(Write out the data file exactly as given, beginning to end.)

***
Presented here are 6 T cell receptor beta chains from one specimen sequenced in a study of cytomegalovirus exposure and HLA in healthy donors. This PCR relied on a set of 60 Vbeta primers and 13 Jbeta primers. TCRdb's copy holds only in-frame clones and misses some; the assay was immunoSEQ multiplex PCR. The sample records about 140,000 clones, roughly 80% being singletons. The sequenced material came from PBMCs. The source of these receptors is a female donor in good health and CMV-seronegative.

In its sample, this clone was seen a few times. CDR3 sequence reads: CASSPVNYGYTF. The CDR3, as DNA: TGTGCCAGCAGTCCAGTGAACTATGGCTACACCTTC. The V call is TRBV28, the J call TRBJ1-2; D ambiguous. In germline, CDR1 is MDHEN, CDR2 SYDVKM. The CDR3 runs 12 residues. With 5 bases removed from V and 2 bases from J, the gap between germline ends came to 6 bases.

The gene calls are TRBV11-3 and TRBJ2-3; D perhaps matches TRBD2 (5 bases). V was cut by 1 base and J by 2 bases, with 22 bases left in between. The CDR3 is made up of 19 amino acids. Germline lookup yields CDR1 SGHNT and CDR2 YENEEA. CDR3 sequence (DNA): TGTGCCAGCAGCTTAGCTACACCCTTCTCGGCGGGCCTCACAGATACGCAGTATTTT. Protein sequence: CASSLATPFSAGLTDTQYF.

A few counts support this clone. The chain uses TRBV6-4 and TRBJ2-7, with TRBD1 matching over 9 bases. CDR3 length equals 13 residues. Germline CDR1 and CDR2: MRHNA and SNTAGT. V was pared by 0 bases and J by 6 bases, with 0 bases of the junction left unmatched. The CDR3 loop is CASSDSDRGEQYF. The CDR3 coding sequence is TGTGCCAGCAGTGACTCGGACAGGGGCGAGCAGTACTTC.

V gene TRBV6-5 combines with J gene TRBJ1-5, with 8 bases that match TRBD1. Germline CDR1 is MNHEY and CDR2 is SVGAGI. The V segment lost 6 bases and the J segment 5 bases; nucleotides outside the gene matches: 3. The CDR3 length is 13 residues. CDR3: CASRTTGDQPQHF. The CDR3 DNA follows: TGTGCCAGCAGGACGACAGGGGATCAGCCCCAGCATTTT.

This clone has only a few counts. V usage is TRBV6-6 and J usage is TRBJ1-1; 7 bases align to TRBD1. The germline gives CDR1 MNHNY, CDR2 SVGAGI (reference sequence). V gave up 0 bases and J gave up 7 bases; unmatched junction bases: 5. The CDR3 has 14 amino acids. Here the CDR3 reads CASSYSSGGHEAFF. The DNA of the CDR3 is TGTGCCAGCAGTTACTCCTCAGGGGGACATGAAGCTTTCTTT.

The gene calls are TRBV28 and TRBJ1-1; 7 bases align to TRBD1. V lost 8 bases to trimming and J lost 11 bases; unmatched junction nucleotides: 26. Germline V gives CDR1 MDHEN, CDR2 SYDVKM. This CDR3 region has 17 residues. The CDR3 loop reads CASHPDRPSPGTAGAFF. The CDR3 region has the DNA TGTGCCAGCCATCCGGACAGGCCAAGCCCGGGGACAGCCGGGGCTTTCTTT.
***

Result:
Presented here are 6 T cell receptor beta chains from one specimen sequenced in a study of cytomegalovirus exposure and HLA in healthy donors. This PCR relied on a set of 60 Vbeta primers and 13 Jbeta primers. TCRdb's copy holds only in-frame clones and misses some; the assay was immunoSEQ multiplex PCR. The sample records about 140,000 clones, roughly 80% being singletons. The sequenced material came from PBMCs. The source of these receptors is a female donor in good health and CMV-seronegative.

In its sample, this clone was seen a few times. CDR3 sequence reads: CASSPVNYGYTF. The CDR3, as DNA: TGTGCCAGCAGTCCAGTGAACTATGGCTACACCTTC. The V call is TRBV28, the J call TRBJ1-2; D ambiguous. In germline, CDR1 is MDHEN, CDR2 SYDVKM. The CDR3 runs 12 residues. With 5 bases removed from V and 2 bases from J, the gap between germline ends came to 6 bases.

The gene calls are TRBV11-3 and TRBJ2-3; D perhaps matches TRBD2 (5 bases). V was cut by 1 base and J by 2 bases, with 22 bases left in between. The CDR3 is made up of 19 amino acids. Germline lookup yields CDR1 SGHNT and CDR2 YENEEA. CDR3 sequence (DNA): TGTGCCAGCAGCTTAGCTACACCCTTCTCGGCGGGCCTCACAGATACGCAGTATTTT. Protein sequence: CASSLATPFSAGLTDTQYF.

A few counts support this clone. The chain uses TRBV6-4 and TRBJ2-7, with TRBD1 matching over 9 bases. CDR3 length equals 13 residues. Germline CDR1 and CDR2: MRHNA and SNTAGT. V was pared by 0 bases and J by 6 bases, with 0 bases of the junction left unmatched. The CDR3 loop is CASSDSDRGEQYF. The CDR3 coding sequence is TGTGCCAGCAGTGACTCGGACAGGGGCGAGCAGTACTTC.

V gene TRBV6-5 combines with J gene TRBJ1-5, with 8 bases that match TRBD1. Germline CDR1 is MNHEY and CDR2 is SVGAGI. The V segment lost 6 bases and the J segment 5 bases; nucleotides outside the gene matches: 3. The CDR3 length is 13 residues. CDR3: CASRTTGDQPQHF. The CDR3 DNA follows: TGTGCCAGCAGGACGACAGGGGATCAGCCCCAGCATTTT.

This clone has only a few counts. V usage is TRBV6-6 and J usage is TRBJ1-1; 7 bases align to TRBD1. The germline gives CDR1 MNHNY, CDR2 SVGAGI (reference sequence). V gave up 0 bases and J gave up 7 bases; unmatched junction bases: 5. The CDR3 has 14 amino acids. Here the CDR3 reads CASSYSSGGHEAFF. The DNA of the CDR3 is TGTGCCAGCAGTTACTCCTCAGGGGGACATGAAGCTTTCTTT.

The gene calls are TRBV28 and TRBJ1-1; 7 bases align to TRBD1. V lost 8 bases to trimming and J lost 11 bases; unmatched junction nucleotides: 26. Germline V gives CDR1 MDHEN, CDR2 SYDVKM. This CDR3 region has 17 residues. The CDR3 loop reads CASHPDRPSPGTAGAFF. The CDR3 region has the DNA TGTGCCAGCCATCCGGACAGGCCAAGCCCGGGGACAGCCGGGGCTTTCTTT.